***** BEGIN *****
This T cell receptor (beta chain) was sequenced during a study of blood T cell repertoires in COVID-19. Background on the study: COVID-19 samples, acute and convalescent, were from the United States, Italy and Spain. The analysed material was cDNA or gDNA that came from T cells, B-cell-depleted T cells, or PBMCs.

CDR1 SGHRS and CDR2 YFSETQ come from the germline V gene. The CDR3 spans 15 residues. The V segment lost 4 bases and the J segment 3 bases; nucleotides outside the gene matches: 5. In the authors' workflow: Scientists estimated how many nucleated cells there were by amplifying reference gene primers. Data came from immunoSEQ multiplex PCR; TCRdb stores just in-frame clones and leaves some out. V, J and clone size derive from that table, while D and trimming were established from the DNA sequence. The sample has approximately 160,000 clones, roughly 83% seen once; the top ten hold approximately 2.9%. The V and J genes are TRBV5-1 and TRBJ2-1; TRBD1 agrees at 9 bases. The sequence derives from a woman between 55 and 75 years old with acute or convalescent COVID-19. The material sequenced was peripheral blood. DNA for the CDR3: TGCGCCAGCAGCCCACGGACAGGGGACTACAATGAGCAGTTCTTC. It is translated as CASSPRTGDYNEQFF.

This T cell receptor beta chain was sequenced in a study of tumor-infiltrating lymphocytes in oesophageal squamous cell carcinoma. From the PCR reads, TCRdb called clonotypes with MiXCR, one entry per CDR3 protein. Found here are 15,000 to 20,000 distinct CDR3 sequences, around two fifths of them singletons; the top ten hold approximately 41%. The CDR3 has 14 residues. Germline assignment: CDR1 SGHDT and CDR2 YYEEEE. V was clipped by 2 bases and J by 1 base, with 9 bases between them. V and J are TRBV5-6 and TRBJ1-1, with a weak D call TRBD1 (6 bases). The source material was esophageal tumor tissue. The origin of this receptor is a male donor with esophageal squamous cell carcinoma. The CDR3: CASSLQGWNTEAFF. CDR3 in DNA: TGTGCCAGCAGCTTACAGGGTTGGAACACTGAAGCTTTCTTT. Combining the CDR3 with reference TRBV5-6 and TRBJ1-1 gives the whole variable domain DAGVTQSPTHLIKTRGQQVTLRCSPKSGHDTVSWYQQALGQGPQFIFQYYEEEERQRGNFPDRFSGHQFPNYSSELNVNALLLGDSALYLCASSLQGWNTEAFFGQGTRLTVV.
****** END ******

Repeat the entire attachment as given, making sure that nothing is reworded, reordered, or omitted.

This T cell receptor (beta chain) was sequenced during a study of blood T cell repertoires in COVID-19. Background on the study: COVID-19 samples, acute and convalescent, were from the United States, Italy and Spain. The analysed material was cDNA or gDNA that came from T cells, B-cell-depleted T cells, or PBMCs.

CDR1 SGHRS and CDR2 YFSETQ come from the germline V gene. The CDR3 spans 15 residues. The V segment lost 4 bases and the J segment 3 bases; nucleotides outside the gene matches: 5. In the authors' workflow: Scientists estimated how many nucleated cells there were by amplifying reference gene primers. Data came from immunoSEQ multiplex PCR; TCRdb stores just in-frame clones and leaves some out. V, J and clone size derive from that table, while D and trimming were established from the DNA sequence. The sample has approximately 160,000 clones, roughly 83% seen once; the top ten hold approximately 2.9%. The V and J genes are TRBV5-1 and TRBJ2-1; TRBD1 agrees at 9 bases. The sequence derives from a woman between 55 and 75 years old with acute or convalescent COVID-19. The material sequenced was peripheral blood. DNA for the CDR3: TGCGCCAGCAGCCCACGGACAGGGGACTACAATGAGCAGTTCTTC. It is translated as CASSPRTGDYNEQFF.

This T cell receptor beta chain was sequenced in a study of tumor-infiltrating lymphocytes in oesophageal squamous cell carcinoma. From the PCR reads, TCRdb called clonotypes with MiXCR, one entry per CDR3 protein. Found here are 15,000 to 20,000 distinct CDR3 sequences, around two fifths of them singletons; the top ten hold approximately 41%. The CDR3 has 14 residues. Germline assignment: CDR1 SGHDT and CDR2 YYEEEE. V was clipped by 2 bases and J by 1 base, with 9 bases between them. V and J are TRBV5-6 and TRBJ1-1, with a weak D call TRBD1 (6 bases). The source material was esophageal tumor tissue. The origin of this receptor is a male donor with esophageal squamous cell carcinoma. The CDR3: CASSLQGWNTEAFF. CDR3 in DNA: TGTGCCAGCAGCTTACAGGGTTGGAACACTGAAGCTTTCTTT. Combining the CDR3 with reference TRBV5-6 and TRBJ1-1 gives the whole variable domain DAGVTQSPTHLIKTRGQQVTLRCSPKSGHDTVSWYQQALGQGPQFIFQYYEEEERQRGNFPDRFSGHQFPNYSSELNVNALLLGDSALYLCASSLQGWNTEAFFGQGTRLTVV.